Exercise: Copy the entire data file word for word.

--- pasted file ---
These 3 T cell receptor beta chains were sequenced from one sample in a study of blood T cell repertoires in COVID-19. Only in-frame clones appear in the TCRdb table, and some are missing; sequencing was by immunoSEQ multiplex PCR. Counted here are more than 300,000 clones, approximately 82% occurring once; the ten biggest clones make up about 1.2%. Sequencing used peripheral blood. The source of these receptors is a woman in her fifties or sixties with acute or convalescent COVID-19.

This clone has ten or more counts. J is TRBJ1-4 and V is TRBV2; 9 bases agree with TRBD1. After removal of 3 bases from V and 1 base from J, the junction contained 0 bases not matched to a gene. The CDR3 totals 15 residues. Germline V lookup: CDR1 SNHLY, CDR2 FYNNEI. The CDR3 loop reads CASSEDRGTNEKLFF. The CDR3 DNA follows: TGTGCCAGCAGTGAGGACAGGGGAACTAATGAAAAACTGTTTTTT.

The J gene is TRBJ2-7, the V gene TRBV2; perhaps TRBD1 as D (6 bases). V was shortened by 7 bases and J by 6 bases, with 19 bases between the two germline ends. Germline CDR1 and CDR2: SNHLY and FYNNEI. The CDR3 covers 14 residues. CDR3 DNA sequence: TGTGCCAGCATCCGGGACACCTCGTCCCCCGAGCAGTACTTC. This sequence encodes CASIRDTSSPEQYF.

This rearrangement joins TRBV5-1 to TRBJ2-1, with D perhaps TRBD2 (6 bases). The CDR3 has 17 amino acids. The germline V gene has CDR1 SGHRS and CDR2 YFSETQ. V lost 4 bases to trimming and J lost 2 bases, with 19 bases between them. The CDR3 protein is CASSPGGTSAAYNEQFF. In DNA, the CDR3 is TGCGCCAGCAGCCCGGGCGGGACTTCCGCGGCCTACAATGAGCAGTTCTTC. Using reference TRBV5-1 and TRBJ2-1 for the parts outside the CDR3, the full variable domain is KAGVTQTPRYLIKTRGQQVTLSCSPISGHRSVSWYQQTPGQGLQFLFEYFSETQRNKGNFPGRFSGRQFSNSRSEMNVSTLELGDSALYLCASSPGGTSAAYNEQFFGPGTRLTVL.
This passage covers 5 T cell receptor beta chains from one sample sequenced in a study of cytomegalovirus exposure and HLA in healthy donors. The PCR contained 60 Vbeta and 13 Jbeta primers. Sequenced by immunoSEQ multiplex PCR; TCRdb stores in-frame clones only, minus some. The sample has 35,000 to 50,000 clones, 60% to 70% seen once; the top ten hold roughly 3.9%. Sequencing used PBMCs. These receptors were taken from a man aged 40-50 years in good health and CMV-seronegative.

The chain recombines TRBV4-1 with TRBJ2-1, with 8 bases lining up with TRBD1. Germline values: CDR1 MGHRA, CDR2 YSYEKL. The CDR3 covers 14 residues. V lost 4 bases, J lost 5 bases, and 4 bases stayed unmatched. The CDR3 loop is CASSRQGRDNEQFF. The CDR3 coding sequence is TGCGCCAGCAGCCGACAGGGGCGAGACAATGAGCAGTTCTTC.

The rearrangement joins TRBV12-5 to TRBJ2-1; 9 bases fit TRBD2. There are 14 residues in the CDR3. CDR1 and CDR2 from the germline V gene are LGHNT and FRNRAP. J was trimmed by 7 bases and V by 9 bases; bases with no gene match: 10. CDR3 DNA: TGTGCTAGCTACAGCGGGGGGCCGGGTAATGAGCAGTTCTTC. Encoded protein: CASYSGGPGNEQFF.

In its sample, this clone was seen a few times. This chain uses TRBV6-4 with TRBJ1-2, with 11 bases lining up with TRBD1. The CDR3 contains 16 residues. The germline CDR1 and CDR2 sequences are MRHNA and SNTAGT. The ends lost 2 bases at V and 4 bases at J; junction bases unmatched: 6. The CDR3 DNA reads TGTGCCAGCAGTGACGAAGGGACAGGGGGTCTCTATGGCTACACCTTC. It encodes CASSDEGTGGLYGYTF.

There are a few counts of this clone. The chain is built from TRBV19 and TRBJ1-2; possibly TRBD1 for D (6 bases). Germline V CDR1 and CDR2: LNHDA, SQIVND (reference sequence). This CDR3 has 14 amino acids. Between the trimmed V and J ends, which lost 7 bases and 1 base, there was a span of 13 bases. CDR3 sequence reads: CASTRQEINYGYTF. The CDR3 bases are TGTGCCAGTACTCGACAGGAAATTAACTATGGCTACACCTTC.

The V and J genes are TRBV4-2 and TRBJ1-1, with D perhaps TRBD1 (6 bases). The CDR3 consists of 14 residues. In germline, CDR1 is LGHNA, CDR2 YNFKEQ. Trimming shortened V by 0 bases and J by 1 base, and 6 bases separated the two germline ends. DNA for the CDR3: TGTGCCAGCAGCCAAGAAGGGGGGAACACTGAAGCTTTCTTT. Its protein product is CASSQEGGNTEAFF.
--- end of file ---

These 3 T cell receptor beta chains were sequenced from one sample in a study of blood T cell repertoires in COVID-19. Only in-frame clones appear in the TCRdb table, and some are missing; sequencing was by immunoSEQ multiplex PCR. Counted here are more than 300,000 clones, approximately 82% occurring once; the ten biggest clones make up about 1.2%. Sequencing used peripheral blood. The source of these receptors is a woman in her fifties or sixties with acute or convalescent COVID-19.

This clone has ten or more counts. J is TRBJ1-4 and V is TRBV2; 9 bases agree with TRBD1. After removal of 3 bases from V and 1 base from J, the junction contained 0 bases not matched to a gene. The CDR3 totals 15 residues. Germline V lookup: CDR1 SNHLY, CDR2 FYNNEI. The CDR3 loop reads CASSEDRGTNEKLFF. The CDR3 DNA follows: TGTGCCAGCAGTGAGGACAGGGGAACTAATGAAAAACTGTTTTTT.

The J gene is TRBJ2-7, the V gene TRBV2; perhaps TRBD1 as D (6 bases). V was shortened by 7 bases and J by 6 bases, with 19 bases between the two germline ends. Germline CDR1 and CDR2: SNHLY and FYNNEI. The CDR3 covers 14 residues. CDR3 DNA sequence: TGTGCCAGCATCCGGGACACCTCGTCCCCCGAGCAGTACTTC. This sequence encodes CASIRDTSSPEQYF.

This rearrangement joins TRBV5-1 to TRBJ2-1, with D perhaps TRBD2 (6 bases). The CDR3 has 17 amino acids. The germline V gene has CDR1 SGHRS and CDR2 YFSETQ. V lost 4 bases to trimming and J lost 2 bases, with 19 bases between them. The CDR3 protein is CASSPGGTSAAYNEQFF. In DNA, the CDR3 is TGCGCCAGCAGCCCGGGCGGGACTTCCGCGGCCTACAATGAGCAGTTCTTC. Using reference TRBV5-1 and TRBJ2-1 for the parts outside the CDR3, the full variable domain is KAGVTQTPRYLIKTRGQQVTLSCSPISGHRSVSWYQQTPGQGLQFLFEYFSETQRNKGNFPGRFSGRQFSNSRSEMNVSTLELGDSALYLCASSPGGTSAAYNEQFFGPGTRLTVL.
This passage covers 5 T cell receptor beta chains from one sample sequenced in a study of cytomegalovirus exposure and HLA in healthy donors. The PCR contained 60 Vbeta and 13 Jbeta primers. Sequenced by immunoSEQ multiplex PCR; TCRdb stores in-frame clones only, minus some. The sample has 35,000 to 50,000 clones, 60% to 70% seen once; the top ten hold roughly 3.9%. Sequencing used PBMCs. These receptors were taken from a man aged 40-50 years in good health and CMV-seronegative.

The chain recombines TRBV4-1 with TRBJ2-1, with 8 bases lining up with TRBD1. Germline values: CDR1 MGHRA, CDR2 YSYEKL. The CDR3 covers 14 residues. V lost 4 bases, J lost 5 bases, and 4 bases stayed unmatched. The CDR3 loop is CASSRQGRDNEQFF. The CDR3 coding sequence is TGCGCCAGCAGCCGACAGGGGCGAGACAATGAGCAGTTCTTC.

The rearrangement joins TRBV12-5 to TRBJ2-1; 9 bases fit TRBD2. There are 14 residues in the CDR3. CDR1 and CDR2 from the germline V gene are LGHNT and FRNRAP. J was trimmed by 7 bases and V by 9 bases; bases with no gene match: 10. CDR3 DNA: TGTGCTAGCTACAGCGGGGGGCCGGGTAATGAGCAGTTCTTC. Encoded protein: CASYSGGPGNEQFF.

In its sample, this clone was seen a few times. This chain uses TRBV6-4 with TRBJ1-2, with 11 bases lining up with TRBD1. The CDR3 contains 16 residues. The germline CDR1 and CDR2 sequences are MRHNA and SNTAGT. The ends lost 2 bases at V and 4 bases at J; junction bases unmatched: 6. The CDR3 DNA reads TGTGCCAGCAGTGACGAAGGGACAGGGGGTCTCTATGGCTACACCTTC. It encodes CASSDEGTGGLYGYTF.

There are a few counts of this clone. The chain is built from TRBV19 and TRBJ1-2; possibly TRBD1 for D (6 bases). Germline V CDR1 and CDR2: LNHDA, SQIVND (reference sequence). This CDR3 has 14 amino acids. Between the trimmed V and J ends, which lost 7 bases and 1 base, there was a span of 13 bases. CDR3 sequence reads: CASTRQEINYGYTF. The CDR3 bases are TGTGCCAGTACTCGACAGGAAATTAACTATGGCTACACCTTC.

The V and J genes are TRBV4-2 and TRBJ1-1, with D perhaps TRBD1 (6 bases). The CDR3 consists of 14 residues. In germline, CDR1 is LGHNA, CDR2 YNFKEQ. Trimming shortened V by 0 bases and J by 1 base, and 6 bases separated the two germline ends. DNA for the CDR3: TGTGCCAGCAGCCAAGAAGGGGGGAACACTGAAGCTTTCTTT. Its protein product is CASSQEGGNTEAFF.